Twenty years ago, I started off working in the story department at MGM. That lead to my becoming a literary agent in Beverly Hills, eventually starting my own management company and also producing. Somewhere along the line I also launched a website called Write Movies to help writers break into the industry. Over the years I ran over 6700 studio pitch meetings mainly with the heads of production. I have worked with thousands of writers, including a few Academy nominees.
When I was asked to write an article about the greatest impediment to a screenwriter having a career in the industry, the answer was simple. Writers themselves.
You might not believe it, but you will by the end of the article. It is quite amazing. I have seen writers who have written screenplay after screenplay, not had their calls returned for ten years, suddenly get a break and totally mess it up. Why?
Here are a few horror stories out of hundreds, to illustrate my point.
3 Weeks and No Pitch Prepared
One writer, a graduate of a major film school, had written this wonderful coming of age piece that I got the head of production at Universal to read and like. He said he was not going to make the picture, but he liked the writing and was open to a pitch. The writer had three weeks to prepare something. The day arrives. I decide to go to the meeting to support the writer. I arrive in the executive offices 10 mins early. Twenty minutes later. The writer is still not there. I am in a huge office, wrap-around views of the valley with the head of production in front of me and six people in Development.
So, I do my stand-up routine until the writer arrives ten minutes later, covered in sweat. He sits down. I put him at ease. He starts to pitch and pitch and pitch. Twenty-five minutes into this pitch, the studio head is looking at me, I look at the writer who now is drenched in sweat. What gives? Pitches are meant to be 7-10 minutes tops, a tease. Back at the writer who turns to me: “Alex, can you finish my pitch for me?”. He had not prepared a pitch; he was making it up as he went along. The studio chief reamed me. It took me nine months to get another meeting with him. The writer never got a script made.
“How Dare You Ask for Notes!”
Another time, a writer-director who had been ignored by the industry for years decided to shoot a short, about 15 mins of his script. This thing was just amazing. Sam Peckinpah meets Michael Bay and then some. I walked it into the office of the head of production at Columbia Tri-Star. He was blown away. Picked up the phone, got five D-people in the room. Played the entire short, there are explosions, gun battles, etc. They are stunned, mouths open and he says: “Look what these guys did for $4.8 million!” and I went, “I think you meant $48,000”. This got us meetings all over town, one with a super management company with a CAA deal.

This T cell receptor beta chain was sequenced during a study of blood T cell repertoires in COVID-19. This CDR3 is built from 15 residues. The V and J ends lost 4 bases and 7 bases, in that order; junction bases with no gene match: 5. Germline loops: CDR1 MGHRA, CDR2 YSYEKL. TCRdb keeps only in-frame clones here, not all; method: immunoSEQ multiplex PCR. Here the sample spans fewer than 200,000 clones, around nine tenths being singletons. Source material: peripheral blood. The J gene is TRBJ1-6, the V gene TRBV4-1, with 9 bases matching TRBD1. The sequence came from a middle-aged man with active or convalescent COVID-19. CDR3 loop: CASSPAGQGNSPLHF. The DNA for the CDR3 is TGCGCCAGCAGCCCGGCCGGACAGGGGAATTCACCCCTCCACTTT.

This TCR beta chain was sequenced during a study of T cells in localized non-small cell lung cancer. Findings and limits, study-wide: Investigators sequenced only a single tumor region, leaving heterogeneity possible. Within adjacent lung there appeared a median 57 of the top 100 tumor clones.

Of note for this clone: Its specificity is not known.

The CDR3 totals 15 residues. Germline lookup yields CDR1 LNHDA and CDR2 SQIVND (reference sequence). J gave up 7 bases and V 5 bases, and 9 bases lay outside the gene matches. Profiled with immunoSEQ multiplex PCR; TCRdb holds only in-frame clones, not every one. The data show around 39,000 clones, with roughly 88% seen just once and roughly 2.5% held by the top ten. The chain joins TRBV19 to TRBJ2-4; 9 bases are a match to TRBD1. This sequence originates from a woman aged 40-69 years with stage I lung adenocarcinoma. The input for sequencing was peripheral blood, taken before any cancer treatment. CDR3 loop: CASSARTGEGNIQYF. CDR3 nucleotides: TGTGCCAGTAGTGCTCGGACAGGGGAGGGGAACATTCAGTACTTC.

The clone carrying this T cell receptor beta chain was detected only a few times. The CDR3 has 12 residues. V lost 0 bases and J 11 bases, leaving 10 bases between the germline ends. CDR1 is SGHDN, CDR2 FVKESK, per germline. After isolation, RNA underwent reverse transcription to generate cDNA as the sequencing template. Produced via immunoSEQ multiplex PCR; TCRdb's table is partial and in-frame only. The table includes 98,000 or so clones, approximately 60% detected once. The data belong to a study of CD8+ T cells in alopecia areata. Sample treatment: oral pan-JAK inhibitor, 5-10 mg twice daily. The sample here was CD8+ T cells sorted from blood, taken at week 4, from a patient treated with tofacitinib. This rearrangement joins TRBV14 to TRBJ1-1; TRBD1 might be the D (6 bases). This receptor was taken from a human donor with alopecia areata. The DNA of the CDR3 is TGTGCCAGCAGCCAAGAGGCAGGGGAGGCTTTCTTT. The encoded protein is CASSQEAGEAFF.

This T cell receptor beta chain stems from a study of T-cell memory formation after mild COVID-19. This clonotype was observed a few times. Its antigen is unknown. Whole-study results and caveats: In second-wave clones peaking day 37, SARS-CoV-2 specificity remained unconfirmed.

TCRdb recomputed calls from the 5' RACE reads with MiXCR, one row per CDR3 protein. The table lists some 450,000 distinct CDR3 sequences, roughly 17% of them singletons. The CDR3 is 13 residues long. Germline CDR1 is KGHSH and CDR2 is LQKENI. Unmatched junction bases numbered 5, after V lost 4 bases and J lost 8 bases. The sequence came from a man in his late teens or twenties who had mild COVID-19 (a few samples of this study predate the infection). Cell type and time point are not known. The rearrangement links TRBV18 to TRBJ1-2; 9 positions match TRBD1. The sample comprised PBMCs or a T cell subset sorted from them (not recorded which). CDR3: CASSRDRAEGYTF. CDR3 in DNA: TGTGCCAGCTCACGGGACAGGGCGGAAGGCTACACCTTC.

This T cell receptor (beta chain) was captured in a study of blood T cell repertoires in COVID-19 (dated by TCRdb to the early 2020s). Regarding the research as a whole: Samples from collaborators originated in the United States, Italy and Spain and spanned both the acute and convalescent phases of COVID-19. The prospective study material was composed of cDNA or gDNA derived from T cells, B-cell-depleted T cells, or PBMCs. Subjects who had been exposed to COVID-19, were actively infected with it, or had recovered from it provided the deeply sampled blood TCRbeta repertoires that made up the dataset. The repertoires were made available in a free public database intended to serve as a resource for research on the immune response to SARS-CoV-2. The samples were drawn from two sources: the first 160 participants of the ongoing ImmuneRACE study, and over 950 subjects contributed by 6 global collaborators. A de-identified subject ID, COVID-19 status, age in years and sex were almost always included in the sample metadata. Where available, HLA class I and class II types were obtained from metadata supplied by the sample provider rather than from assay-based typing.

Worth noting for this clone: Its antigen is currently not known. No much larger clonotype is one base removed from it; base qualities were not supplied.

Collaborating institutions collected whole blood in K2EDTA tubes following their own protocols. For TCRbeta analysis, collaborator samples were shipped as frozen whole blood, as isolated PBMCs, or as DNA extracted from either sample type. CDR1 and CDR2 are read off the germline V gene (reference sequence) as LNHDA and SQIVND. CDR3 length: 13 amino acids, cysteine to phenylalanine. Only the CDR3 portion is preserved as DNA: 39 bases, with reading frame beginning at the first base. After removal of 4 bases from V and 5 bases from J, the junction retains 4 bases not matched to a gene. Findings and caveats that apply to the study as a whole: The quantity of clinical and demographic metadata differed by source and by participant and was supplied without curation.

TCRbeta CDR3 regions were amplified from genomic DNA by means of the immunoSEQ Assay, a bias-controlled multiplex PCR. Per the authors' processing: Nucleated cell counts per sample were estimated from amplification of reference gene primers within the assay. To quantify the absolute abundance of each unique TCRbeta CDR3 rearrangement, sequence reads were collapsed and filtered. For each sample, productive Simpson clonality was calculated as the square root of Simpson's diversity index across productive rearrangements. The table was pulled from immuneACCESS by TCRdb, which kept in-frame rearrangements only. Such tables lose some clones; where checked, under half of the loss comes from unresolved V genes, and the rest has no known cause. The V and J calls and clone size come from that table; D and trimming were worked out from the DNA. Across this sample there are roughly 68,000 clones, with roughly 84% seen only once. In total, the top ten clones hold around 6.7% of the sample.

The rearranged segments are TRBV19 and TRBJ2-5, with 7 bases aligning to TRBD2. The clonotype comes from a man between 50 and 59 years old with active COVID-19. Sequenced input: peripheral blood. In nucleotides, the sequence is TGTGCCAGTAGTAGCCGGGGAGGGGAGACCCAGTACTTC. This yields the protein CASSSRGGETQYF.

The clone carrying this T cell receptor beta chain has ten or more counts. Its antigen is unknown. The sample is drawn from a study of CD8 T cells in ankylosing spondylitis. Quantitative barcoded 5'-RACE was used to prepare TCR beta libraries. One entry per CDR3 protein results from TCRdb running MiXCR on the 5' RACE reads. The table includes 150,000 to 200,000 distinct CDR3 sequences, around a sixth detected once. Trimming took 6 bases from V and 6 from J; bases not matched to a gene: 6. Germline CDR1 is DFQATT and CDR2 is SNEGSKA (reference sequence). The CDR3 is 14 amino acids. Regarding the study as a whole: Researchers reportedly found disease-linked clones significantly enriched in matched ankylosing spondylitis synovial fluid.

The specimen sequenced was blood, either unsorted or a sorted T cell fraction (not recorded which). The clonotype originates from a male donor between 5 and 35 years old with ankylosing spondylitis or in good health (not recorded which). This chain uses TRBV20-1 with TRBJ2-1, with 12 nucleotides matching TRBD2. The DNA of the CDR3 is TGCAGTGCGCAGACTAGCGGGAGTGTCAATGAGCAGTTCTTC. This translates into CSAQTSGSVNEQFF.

So, we go into this meeting right next to CAA, a huge office, with all that fake Santa Fe furniture, a fireplace, the works. The heads of the company are there, two of the most respected industry figures you could wish to meet. We cozy up, discuss the script, my client’s short — complete love fest. I mean these are guys with major movies under their belts.
At some stage, they come up with a few ideas for the re-write, as in… every script needs a re-write. Right? Wrong. What does my guy do? He listens and I see him gradually go redder and redder in the face until he blows and curses everyone out for daring to ask him to make changes to his perfect script. End of career. I think he is painting houses somewhere.
Got Too Cocky
Another case study. A guy who won the Write Movies contest with a horror script, got a lot of prize money, intros to agents, managers, producers all over town. The agent he had been hounding for two years finally gets back to him, agrees to take him on. But no, he decides the agent is no longer good enough to him, he aims higher, wants WME, CAA, ICM… They all turn him down; they want people with track records. So, he goes back to that agent who says: “You are?”. End of story, another house painter somewhere.
The Rule Follower
Here’s an even weirder one. I took on a scribe who had written a major movie for Warners with his partner. Not sure what happened, but they split up. Now, the problem with that is that your “quote” goes down the drain. For those of you who don’t know the term, your quote basically refers to how much you got paid on your last movie. It is something agents use to bump a client’s revenue up when negotiating, and studios always try to beat you down to WGA scale if you have no quote. In this instance, the reasoning is that both writers claim they did all the heavy-lifting, and nobody knows the truth, so your quote goes back to zero.
What my guy then did to “recharge his batteries”, was take one of these writing seminars (I think it was Robert McKee’s) and based on that, decided to write the perfect page, to abide by all the rules, to answer all the questions that the likes of Linda Seger will ask of your script. Now I am pretty sure the best of these script gurus always tell you that these are just guidelines. But somehow that did not sink into my guy, despite my reminding him. So, having identified a brilliant concept we were both excited about, he went to write that perfect script. After a year, he had written three pages. Last I heard he was selling shoes in Santa Monica.
You think these case studies are the exception? Sadly not. I have witnessed hundreds of bad decisions and heard of a lot more from colleagues.
So, what does it take to have a career that actually qualifies you for a mortgage at some stage? Check in next time for the follow-up in this series on how to avoid the myriad of screenwriting mistakes and get paid what you are worth.